Oklahoma Study Reveals Possible, Previously Unknown Sources of Earthquakes

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Magnetic measurements made during low-altitude airplane flights conducted for the U.S. Geological Survey and the Oklahoma Geological Survey reveal possible deep faults that may contribute to increased seismic activity in response to wastewater injection in certain portions of Oklahoma.

The data and results from the August through October, 2017, deep-imaging magnetic survey were recently published in Geophysical Research Letters.

Oklahoma has been the site of thousands of earthquakes associated with wastewater injection activity, or induced seismicity, but few of the earthquake sequences have occurred on mapped faults, making seismic hazards difficult to estimate. 

The USGS and the OGS used the newly acquired airborne magnetic data to image rocks where the earthquakes are occurring miles beneath the surface. The magnetic field maps reveal boundaries or contacts between different rock types, some of which are linear, similar to faults. A number of these types of contacts, (referred to as “lineaments” in the magnetic field map), are aligned with sequences of earthquakes. This suggests that some of them represent ancient faults that have been reactivated due to wastewater injection, which generates, or “induces” earthquakes.

“We are hoping the results will be used to guide more detailed studies at local scales to assess potential earthquake hazards,” said USGS scientist Anji Shah, lead author for the study.

Additionally, the data show that there is a dominant “grain” direction to the magnetic contacts (like wood grain) in the deep rocks where the earthquakes are occurring. This “grain” was formed hundreds of millions of years ago and may be composed in part by faults that are oriented favorably to move in response to natural background stresses within the earth. This alignment of deep features may contribute to the high levels of seismicity occurring in response to wastewater injection.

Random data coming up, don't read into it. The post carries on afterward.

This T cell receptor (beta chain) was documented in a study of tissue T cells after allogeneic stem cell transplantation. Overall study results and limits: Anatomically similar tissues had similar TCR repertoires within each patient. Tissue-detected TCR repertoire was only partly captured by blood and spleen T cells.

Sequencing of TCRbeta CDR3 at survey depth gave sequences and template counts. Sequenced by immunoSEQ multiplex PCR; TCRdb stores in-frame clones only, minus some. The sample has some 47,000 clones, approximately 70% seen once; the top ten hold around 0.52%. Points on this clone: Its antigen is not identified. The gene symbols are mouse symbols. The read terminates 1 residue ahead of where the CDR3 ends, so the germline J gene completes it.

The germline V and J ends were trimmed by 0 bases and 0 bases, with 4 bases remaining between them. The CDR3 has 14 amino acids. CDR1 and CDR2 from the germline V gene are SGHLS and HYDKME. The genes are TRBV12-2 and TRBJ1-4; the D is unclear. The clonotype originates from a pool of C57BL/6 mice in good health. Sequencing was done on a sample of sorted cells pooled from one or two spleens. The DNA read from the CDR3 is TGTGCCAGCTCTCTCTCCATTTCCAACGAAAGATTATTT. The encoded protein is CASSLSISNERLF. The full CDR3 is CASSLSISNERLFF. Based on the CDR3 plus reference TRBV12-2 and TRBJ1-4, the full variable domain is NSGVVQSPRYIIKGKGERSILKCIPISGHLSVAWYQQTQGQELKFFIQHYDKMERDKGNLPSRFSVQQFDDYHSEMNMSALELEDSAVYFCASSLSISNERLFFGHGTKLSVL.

“There is nothing like a new data set to excite geoscientists looking for answers to some of the mysteries of induced seismicity in Oklahoma,” said Dr. Jeremy Boak, OGS Director. “We look forward to discussing these results among ourselves and with the interested technical community. We also hope to bring these data to bear on addressing the persistent seismic activity and sharing our interpretations with Oklahomans and other stakeholders regarding this challenging issue.”

Survey areas included parts of Alfalfa, Beckham, Comanche, Greer, Harmon, Kiowa, Jackson, Lincoln, Logan, Major, Noble, Pawnee, Payne, Pottawatomie, Stephens, Tillman, Woods and Woodward counties.

Other relevant findings of the USGS/OGS study:

Many of the possible deep faults highlighted by the magnetic data are different from those on previous fault maps. This discrepancy is probably because the previous maps reflect relatively young faults in the shallow rocks, whereas the magnetic data image the deeper, older rocks. The differences in the fault directions between these rock types are probably due to the different histories of ancient tectonic and magmatic events that shaped the rocks.

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